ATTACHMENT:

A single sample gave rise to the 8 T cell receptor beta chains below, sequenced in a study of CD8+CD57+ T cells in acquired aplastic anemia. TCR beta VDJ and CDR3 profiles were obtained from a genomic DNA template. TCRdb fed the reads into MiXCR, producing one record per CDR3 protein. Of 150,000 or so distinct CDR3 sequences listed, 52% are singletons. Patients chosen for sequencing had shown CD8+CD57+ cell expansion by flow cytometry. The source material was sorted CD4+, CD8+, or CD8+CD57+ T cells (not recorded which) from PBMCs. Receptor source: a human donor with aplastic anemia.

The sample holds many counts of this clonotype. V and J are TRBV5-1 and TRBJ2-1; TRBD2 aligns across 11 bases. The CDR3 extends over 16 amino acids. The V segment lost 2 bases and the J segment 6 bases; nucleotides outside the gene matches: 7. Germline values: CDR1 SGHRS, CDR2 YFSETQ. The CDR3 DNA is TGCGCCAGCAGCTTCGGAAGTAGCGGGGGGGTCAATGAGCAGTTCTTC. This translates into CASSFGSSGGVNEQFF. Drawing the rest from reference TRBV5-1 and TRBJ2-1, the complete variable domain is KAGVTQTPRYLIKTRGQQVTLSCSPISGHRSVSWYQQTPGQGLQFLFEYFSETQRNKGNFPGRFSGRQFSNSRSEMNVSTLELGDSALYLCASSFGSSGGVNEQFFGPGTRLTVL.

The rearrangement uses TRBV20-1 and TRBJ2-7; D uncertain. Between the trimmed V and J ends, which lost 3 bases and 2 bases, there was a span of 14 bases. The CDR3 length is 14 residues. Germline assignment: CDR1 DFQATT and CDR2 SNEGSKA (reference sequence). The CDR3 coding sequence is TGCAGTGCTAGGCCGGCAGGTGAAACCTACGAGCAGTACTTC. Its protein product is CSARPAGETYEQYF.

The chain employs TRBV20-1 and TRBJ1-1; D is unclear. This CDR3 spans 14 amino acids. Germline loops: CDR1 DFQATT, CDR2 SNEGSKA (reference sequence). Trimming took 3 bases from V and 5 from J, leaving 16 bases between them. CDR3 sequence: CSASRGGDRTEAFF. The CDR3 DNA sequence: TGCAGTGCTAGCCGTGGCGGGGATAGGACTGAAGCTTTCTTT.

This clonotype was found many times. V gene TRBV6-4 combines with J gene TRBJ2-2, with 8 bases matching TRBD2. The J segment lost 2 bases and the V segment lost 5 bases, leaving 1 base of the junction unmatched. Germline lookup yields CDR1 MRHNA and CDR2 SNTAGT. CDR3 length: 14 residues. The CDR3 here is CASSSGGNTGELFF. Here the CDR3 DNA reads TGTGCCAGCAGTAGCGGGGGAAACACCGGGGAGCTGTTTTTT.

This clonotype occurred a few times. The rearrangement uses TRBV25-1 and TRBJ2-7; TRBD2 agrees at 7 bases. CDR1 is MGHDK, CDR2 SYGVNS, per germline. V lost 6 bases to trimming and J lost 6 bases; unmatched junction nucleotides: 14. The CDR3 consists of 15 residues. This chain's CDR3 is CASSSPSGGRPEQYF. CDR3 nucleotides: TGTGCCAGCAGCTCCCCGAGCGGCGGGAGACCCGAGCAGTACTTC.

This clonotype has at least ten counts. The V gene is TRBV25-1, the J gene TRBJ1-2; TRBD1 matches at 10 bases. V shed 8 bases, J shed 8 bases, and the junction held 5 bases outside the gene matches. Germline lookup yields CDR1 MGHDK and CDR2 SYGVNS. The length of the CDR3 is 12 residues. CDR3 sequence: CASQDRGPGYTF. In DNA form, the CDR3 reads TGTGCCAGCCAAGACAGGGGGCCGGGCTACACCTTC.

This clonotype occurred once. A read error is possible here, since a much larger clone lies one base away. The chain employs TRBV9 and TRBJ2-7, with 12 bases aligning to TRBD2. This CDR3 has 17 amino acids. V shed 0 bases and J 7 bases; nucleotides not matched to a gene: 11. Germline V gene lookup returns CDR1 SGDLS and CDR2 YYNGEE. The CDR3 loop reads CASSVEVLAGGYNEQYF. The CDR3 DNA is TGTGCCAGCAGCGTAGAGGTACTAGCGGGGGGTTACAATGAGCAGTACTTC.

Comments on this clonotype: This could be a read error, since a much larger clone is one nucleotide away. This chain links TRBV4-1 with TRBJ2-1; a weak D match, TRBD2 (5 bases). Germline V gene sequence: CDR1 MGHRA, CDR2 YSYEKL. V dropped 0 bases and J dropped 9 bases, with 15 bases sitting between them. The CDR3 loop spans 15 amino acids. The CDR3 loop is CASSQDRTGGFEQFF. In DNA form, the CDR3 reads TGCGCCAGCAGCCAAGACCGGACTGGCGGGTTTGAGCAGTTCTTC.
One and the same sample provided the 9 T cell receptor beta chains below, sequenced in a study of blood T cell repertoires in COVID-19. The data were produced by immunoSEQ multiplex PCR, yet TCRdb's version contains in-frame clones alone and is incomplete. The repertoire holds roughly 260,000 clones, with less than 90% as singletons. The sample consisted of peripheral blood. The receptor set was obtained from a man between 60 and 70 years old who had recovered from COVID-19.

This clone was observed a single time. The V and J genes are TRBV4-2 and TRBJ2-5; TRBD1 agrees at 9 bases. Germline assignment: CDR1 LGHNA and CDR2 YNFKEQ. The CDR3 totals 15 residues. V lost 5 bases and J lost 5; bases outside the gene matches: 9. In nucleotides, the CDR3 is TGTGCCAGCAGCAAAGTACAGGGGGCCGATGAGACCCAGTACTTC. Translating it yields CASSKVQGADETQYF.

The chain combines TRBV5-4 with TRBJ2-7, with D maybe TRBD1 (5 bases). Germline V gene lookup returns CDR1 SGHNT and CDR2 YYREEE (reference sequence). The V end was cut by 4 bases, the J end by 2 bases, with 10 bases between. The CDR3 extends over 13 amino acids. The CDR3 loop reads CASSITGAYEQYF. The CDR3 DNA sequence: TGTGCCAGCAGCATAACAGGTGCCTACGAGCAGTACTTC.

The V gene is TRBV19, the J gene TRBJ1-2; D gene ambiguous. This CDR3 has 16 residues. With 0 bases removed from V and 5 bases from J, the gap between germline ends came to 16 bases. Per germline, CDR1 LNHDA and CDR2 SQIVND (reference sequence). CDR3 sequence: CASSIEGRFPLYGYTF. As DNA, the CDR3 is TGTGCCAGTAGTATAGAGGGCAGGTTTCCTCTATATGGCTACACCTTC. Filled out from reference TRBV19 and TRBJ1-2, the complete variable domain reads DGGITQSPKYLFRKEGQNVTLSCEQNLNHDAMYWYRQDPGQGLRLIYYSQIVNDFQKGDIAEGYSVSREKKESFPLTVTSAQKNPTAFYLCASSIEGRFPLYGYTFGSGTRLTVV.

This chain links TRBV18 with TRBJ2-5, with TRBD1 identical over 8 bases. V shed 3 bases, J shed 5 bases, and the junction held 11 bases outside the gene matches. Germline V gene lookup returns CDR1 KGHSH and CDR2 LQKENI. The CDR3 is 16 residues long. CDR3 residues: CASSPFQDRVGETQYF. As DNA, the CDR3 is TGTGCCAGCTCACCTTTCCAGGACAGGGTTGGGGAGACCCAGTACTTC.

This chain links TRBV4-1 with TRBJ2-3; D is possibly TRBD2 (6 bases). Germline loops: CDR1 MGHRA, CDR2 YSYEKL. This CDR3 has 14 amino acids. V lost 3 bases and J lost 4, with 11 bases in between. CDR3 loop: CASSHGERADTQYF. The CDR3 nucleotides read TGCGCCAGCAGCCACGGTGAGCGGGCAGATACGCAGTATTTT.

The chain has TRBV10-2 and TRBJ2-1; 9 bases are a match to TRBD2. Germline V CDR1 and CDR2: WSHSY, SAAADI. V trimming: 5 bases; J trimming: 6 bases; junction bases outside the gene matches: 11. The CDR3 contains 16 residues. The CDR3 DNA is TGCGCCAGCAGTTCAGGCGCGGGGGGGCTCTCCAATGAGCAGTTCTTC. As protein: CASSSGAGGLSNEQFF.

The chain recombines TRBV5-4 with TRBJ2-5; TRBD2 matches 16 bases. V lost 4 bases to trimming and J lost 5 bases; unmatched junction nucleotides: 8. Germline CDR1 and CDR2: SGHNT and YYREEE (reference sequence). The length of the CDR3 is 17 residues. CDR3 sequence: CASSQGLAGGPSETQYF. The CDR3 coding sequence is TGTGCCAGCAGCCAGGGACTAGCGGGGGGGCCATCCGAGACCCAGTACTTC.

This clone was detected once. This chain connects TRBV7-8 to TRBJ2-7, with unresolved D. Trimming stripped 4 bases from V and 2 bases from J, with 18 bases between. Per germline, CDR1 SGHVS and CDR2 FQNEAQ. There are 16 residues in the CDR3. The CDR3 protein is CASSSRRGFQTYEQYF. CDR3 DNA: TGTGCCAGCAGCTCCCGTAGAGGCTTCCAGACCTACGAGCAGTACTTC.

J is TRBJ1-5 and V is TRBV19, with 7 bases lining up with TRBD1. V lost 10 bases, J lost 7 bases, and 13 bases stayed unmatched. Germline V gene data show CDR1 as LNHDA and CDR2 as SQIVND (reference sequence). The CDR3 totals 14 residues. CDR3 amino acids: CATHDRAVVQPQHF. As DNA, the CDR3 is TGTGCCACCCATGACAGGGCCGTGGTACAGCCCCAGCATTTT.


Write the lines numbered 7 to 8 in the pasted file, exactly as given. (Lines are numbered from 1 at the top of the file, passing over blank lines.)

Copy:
This clonotype has at least ten counts. The V gene is TRBV25-1, the J gene TRBJ1-2; TRBD1 matches at 10 bases. V shed 8 bases, J shed 8 bases, and the junction held 5 bases outside the gene matches. Germline lookup yields CDR1 MGHDK and CDR2 SYGVNS. The length of the CDR3 is 12 residues. CDR3 sequence: CASQDRGPGYTF. In DNA form, the CDR3 reads TGTGCCAGCCAAGACAGGGGGCCGGGCTACACCTTC.

This clonotype occurred once. A read error is possible here, since a much larger clone lies one base away. The chain employs TRBV9 and TRBJ2-7, with 12 bases aligning to TRBD2. This CDR3 has 17 amino acids. V shed 0 bases and J 7 bases; nucleotides not matched to a gene: 11. Germline V gene lookup returns CDR1 SGDLS and CDR2 YYNGEE. The CDR3 loop reads CASSVEVLAGGYNEQYF. The CDR3 DNA is TGTGCCAGCAGCGTAGAGGTACTAGCGGGGGGTTACAATGAGCAGTACTTC.